Numbers, Facts and Trends Shaping Your World

States Forge Ahead on Immigration, Global Warming

by Pamela M. Prah, Staff Writer


From the Iraq war to illegal immigrants to global warming, states are showing impatience with Washington, D.C., and are blazing new policies often contrary to the feds.

While Republican President Bush and the newly Democratic Congress remain at loggerheads, action in state capitols this year shows a shift in America toward greater appreciation of the possible dangers of global climate change and growing intolerance of both the war in Iraq and the huge number of illegal immigrants.

In outright defiance of the federal government, six state legislatures declared they won’t go along with a federal overhaul of driver’s licenses that was inspired by the Sept. 11, 2001, terrorist attacks but that some perceive as leading to a national ID card.

Those are among the cutting-edge policy trends that emerge from a comprehensive survey by of new laws, governors’ agendas and partisan battles in 2007, now that all but a handful of state legislatures have finished for the year. Click here for a state-by-state summary of 2007 legislative action for the 45 legislatures that have adjourned or completed their budgets.

Among notable “firsts,” Virginia drivers now can be slapped with fines of up to $3,000 for repeat traffic violations. Maryland will be the first to require state contractors to pay employees a “living wage” ranging from $8.50 to $11.30 an hour, more than the new federal minimum wage of $7.25 an hour that took effect this month.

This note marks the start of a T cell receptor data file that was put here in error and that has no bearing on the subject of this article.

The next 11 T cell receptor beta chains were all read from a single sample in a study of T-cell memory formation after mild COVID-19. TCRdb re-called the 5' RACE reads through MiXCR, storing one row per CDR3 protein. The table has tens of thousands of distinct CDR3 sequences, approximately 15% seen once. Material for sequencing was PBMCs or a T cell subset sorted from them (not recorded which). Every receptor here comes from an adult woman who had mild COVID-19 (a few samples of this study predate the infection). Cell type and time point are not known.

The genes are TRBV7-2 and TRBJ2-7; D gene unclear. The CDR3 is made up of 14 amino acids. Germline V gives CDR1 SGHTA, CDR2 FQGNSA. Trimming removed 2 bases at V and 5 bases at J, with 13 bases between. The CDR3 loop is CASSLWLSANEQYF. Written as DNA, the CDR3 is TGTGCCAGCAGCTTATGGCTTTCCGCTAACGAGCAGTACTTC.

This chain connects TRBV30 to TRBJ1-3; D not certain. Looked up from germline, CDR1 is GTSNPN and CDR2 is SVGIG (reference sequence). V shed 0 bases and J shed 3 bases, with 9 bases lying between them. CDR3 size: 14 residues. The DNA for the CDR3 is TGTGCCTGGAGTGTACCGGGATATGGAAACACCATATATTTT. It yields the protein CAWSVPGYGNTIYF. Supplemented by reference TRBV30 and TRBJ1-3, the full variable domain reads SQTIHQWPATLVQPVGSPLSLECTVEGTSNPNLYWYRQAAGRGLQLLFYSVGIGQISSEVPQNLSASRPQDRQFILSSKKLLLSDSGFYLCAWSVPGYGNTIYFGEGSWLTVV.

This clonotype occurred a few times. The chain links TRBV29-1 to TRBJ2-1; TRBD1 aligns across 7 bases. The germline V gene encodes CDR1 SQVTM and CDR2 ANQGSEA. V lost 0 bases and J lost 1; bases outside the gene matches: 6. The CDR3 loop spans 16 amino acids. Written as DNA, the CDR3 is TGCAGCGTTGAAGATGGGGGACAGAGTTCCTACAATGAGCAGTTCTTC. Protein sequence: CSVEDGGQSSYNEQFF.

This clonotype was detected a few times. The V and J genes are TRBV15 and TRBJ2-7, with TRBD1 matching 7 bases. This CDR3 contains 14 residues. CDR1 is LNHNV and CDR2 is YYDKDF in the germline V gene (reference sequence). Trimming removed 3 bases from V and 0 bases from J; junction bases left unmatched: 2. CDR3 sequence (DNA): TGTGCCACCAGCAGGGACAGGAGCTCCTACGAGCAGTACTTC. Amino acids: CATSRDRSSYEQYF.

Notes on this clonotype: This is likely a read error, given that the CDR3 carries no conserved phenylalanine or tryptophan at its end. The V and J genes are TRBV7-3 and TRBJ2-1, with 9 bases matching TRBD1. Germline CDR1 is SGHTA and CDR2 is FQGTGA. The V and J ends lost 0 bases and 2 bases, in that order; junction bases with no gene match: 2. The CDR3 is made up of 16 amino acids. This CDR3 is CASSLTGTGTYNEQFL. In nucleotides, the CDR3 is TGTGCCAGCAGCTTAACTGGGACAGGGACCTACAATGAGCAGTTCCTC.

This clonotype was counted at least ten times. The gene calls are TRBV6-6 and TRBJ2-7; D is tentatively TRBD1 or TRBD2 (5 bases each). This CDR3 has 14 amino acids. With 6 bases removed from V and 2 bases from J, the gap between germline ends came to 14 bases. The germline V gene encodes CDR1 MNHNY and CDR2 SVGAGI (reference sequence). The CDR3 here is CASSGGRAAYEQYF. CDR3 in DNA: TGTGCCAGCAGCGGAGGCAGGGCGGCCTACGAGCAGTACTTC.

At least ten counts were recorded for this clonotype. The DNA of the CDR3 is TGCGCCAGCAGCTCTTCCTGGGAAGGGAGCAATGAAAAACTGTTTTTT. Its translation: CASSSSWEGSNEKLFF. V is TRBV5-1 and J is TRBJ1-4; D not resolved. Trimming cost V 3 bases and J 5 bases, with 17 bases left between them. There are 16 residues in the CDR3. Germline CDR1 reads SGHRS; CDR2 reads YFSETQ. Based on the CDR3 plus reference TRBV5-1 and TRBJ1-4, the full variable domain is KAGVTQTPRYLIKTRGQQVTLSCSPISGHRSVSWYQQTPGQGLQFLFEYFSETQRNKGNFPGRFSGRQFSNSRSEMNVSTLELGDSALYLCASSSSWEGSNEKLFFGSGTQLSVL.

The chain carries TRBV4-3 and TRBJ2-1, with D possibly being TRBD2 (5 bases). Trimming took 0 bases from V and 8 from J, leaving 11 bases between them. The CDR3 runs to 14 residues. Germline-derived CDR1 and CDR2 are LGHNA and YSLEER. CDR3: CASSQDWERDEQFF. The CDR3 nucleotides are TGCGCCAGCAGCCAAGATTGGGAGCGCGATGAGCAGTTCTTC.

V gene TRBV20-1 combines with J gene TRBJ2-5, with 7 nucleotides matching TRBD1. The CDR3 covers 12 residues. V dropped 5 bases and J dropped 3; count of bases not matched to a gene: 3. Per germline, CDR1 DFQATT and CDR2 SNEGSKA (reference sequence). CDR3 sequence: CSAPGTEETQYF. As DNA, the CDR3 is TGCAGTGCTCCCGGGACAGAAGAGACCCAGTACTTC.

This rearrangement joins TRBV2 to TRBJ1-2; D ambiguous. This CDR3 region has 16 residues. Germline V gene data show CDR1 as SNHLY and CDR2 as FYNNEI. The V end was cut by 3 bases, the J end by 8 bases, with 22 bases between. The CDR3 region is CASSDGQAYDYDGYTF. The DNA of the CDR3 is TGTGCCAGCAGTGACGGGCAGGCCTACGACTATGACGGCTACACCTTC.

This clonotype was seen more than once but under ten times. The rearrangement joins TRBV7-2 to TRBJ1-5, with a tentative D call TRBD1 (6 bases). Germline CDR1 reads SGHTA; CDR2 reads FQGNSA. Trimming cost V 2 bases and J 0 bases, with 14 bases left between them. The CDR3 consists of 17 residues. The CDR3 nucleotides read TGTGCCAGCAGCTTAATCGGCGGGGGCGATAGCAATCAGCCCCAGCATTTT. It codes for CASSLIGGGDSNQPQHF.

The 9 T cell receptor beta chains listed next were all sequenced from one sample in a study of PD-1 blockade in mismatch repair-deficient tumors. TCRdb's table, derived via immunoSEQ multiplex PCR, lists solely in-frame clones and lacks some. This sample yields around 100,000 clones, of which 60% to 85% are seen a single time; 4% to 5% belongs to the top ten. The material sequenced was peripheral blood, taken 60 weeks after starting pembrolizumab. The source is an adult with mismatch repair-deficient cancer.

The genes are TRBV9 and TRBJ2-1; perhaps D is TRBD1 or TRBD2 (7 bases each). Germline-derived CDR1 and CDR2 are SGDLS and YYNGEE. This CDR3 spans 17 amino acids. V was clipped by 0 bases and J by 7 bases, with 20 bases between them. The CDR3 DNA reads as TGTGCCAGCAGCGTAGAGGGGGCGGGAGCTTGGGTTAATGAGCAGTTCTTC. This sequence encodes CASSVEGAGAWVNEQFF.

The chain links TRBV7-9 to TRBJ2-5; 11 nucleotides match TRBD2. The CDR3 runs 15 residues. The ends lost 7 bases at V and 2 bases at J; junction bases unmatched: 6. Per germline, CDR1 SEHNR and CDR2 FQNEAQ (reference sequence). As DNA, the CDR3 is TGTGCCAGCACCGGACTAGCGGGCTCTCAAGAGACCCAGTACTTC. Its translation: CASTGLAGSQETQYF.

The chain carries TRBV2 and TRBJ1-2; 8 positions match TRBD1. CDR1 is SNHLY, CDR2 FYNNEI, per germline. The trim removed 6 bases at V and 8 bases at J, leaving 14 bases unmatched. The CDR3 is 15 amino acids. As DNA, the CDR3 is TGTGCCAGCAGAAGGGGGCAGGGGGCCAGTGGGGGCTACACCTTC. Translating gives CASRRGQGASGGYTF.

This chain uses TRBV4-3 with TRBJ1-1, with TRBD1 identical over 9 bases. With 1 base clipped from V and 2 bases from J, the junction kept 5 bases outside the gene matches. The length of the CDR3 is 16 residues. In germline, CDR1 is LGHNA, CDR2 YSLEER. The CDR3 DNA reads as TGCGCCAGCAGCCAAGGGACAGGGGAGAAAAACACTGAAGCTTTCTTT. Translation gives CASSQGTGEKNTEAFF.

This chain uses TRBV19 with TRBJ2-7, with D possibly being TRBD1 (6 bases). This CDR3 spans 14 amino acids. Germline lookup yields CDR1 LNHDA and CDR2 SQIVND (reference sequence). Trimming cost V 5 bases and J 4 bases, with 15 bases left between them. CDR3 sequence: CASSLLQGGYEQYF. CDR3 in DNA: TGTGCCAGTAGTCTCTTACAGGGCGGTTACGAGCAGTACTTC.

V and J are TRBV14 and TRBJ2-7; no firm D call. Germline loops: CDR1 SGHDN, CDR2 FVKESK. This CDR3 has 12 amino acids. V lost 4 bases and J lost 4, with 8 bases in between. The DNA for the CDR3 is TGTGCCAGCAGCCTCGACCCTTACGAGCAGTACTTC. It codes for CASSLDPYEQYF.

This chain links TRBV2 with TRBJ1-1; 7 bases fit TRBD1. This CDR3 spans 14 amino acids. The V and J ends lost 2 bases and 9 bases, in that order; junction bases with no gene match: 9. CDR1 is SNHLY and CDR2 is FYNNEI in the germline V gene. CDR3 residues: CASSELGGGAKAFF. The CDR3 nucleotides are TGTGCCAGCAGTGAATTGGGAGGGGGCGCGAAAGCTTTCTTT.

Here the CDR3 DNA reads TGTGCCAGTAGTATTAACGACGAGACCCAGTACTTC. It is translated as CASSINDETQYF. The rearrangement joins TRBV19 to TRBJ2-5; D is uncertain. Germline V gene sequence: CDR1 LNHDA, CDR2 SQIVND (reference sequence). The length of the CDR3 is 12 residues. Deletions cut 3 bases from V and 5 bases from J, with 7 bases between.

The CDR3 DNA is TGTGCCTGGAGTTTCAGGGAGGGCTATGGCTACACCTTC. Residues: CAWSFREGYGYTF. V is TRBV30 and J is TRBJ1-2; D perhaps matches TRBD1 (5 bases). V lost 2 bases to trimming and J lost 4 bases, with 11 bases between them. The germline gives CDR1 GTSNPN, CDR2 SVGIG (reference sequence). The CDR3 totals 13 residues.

Global warming became a No. 1 environmental issue as three states — New Jersey, Minnesota and Washington — joined California to limit smokestack emissions of gases blamed for heating the earth and 12 states now are signed up to follow California’s attempt to cut greenhouse-gas emissions from cars for the first time. California needs federal permission to impose the cutbacks on tailpipe emissions and is threatening to sue if it doesn’t get the green light soon.

Congress’ failure again this year to overhaul immigration policies fed frustrations in numerous states. The toughest sanctions yet against employers who hire undocumented workers were adopted in Arizona, where National Guard troops were activated to help stop illegal border crossings from Mexico. Employers who knowingly hire illegal immigrants can lose their business licenses.

The war in Iraq also reverberated in statehouses. In 17 states, legislators signed a letter or at least one chamber of the legislature approved a nonbinding resolution condemning President Bush’s surge of U.S. troops in Iraq, according to a tally by the Progressive States Network, which lobbies for state policies.

Icon for promotion number 1

Sign up for our weekly newsletter

Fresh data delivery Saturday mornings

Icon for promotion number 1

Sign up for The Briefing

Weekly updates on the world of news & information